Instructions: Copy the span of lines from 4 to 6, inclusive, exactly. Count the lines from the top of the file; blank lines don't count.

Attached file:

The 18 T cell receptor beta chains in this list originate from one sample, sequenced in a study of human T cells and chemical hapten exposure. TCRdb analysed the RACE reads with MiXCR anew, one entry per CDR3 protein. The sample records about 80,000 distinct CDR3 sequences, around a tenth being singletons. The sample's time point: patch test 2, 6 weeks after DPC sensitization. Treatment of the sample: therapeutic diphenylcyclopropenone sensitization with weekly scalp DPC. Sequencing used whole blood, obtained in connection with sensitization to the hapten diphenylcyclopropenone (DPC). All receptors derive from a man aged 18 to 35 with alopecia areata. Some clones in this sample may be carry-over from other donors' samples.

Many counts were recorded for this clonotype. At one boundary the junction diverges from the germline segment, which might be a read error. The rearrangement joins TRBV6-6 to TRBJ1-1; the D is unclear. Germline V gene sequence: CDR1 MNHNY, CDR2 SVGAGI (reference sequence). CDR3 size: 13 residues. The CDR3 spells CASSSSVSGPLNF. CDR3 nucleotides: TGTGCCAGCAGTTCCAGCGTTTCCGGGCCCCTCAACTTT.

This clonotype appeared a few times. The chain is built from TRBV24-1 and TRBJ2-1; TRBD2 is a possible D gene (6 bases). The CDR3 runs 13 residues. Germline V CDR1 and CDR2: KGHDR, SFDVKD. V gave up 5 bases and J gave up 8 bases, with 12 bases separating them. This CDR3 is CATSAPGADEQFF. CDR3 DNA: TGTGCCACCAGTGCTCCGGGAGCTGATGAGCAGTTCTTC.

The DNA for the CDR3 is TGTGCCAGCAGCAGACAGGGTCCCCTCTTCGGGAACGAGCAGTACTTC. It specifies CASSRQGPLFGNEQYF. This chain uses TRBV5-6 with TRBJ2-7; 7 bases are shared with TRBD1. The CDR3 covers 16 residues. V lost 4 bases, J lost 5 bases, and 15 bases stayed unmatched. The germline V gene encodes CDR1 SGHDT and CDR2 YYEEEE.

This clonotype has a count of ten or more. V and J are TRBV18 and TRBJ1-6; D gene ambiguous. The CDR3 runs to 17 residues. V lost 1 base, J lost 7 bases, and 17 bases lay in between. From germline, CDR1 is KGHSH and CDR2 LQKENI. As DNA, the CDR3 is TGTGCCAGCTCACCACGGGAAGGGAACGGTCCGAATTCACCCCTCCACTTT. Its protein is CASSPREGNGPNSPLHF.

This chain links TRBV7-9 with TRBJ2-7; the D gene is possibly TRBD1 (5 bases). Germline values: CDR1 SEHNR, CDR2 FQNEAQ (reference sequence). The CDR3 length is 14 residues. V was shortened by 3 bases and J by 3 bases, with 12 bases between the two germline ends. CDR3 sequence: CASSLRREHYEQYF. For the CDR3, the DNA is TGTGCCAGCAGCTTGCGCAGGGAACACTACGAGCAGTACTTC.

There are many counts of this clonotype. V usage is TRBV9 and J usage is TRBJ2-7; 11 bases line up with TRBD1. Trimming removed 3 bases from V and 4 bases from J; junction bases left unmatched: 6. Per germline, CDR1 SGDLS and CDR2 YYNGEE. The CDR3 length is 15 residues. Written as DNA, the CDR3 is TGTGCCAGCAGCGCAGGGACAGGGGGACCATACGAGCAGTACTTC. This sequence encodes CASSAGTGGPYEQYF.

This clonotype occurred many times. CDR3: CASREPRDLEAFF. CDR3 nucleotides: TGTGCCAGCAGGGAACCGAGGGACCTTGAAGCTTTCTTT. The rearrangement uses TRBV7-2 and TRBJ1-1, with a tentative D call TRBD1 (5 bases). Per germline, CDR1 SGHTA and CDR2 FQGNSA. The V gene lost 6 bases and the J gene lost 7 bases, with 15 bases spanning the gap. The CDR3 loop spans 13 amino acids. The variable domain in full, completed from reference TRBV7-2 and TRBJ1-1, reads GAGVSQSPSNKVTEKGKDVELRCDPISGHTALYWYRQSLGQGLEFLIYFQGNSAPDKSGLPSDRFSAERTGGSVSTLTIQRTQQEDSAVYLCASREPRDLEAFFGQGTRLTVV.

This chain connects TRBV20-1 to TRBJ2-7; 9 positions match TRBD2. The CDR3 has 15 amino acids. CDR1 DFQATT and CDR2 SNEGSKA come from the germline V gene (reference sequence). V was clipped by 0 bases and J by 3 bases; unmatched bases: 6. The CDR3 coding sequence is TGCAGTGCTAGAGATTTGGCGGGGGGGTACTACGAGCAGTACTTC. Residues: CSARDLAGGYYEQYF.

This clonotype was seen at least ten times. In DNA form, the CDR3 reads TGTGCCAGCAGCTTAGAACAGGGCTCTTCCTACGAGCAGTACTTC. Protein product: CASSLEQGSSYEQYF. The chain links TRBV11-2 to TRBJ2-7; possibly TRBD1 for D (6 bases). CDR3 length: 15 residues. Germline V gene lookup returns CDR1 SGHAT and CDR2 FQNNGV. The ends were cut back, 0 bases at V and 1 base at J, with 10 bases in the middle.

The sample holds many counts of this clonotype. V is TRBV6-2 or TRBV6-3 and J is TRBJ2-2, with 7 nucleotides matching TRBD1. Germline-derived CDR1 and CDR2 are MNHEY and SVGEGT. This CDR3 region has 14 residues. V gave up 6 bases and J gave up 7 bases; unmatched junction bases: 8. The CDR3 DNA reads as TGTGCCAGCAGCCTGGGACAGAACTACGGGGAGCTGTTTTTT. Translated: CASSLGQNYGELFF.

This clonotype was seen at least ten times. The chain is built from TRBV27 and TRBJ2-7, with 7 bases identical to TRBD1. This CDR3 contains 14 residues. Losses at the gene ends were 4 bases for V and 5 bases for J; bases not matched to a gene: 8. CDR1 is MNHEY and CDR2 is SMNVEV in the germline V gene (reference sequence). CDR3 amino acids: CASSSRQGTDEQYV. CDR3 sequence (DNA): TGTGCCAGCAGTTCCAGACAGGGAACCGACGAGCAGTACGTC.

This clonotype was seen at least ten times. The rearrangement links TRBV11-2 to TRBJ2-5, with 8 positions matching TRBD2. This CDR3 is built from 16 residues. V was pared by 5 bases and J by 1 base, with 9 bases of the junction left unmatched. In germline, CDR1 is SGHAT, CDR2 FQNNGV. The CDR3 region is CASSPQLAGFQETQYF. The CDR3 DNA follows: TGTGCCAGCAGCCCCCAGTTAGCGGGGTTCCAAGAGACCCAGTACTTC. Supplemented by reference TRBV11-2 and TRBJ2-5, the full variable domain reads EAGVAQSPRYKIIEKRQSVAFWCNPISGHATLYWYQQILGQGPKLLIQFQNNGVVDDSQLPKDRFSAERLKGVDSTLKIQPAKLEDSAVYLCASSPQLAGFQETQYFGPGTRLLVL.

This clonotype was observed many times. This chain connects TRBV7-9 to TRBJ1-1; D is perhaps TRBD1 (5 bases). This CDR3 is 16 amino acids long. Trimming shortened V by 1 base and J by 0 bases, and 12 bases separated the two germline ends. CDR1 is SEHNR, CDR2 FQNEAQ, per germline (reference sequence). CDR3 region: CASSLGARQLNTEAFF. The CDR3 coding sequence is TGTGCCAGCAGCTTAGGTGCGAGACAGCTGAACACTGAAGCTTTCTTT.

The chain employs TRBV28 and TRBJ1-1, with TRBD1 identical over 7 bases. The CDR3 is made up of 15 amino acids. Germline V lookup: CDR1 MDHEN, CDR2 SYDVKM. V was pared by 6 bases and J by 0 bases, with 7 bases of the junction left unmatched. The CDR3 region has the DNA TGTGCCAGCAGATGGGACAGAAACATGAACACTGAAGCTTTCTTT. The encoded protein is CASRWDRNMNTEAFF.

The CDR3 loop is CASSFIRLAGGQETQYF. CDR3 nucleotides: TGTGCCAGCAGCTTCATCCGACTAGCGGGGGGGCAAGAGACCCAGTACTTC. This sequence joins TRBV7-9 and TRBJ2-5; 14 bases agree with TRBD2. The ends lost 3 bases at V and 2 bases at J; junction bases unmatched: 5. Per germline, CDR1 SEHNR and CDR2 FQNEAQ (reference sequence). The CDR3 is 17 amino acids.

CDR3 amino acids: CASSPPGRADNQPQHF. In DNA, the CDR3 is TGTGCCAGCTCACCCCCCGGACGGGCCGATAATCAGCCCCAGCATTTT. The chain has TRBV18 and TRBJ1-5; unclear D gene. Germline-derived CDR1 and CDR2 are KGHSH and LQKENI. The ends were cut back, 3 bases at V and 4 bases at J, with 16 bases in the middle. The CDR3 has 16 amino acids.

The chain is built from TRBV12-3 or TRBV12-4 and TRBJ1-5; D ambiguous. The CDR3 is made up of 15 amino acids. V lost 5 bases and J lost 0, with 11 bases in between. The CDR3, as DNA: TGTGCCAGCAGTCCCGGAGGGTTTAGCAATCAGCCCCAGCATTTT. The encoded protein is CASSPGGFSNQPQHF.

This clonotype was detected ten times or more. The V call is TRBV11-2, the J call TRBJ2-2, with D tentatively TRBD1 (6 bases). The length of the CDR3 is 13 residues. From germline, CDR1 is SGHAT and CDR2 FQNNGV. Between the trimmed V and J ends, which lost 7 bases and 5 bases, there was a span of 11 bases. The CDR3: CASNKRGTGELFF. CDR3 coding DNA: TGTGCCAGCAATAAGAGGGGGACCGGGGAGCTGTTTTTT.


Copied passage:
The DNA for the CDR3 is TGTGCCAGCAGCAGACAGGGTCCCCTCTTCGGGAACGAGCAGTACTTC. It specifies CASSRQGPLFGNEQYF. This chain uses TRBV5-6 with TRBJ2-7; 7 bases are shared with TRBD1. The CDR3 covers 16 residues. V lost 4 bases, J lost 5 bases, and 15 bases stayed unmatched. The germline V gene encodes CDR1 SGHDT and CDR2 YYEEEE.

This clonotype has a count of ten or more. V and J are TRBV18 and TRBJ1-6; D gene ambiguous. The CDR3 runs to 17 residues. V lost 1 base, J lost 7 bases, and 17 bases lay in between. From germline, CDR1 is KGHSH and CDR2 LQKENI. As DNA, the CDR3 is TGTGCCAGCTCACCACGGGAAGGGAACGGTCCGAATTCACCCCTCCACTTT. Its protein is CASSPREGNGPNSPLHF.

This chain links TRBV7-9 with TRBJ2-7; the D gene is possibly TRBD1 (5 bases). Germline values: CDR1 SEHNR, CDR2 FQNEAQ (reference sequence). The CDR3 length is 14 residues. V was shortened by 3 bases and J by 3 bases, with 12 bases between the two germline ends. CDR3 sequence: CASSLRREHYEQYF. For the CDR3, the DNA is TGTGCCAGCAGCTTGCGCAGGGAACACTACGAGCAGTACTTC.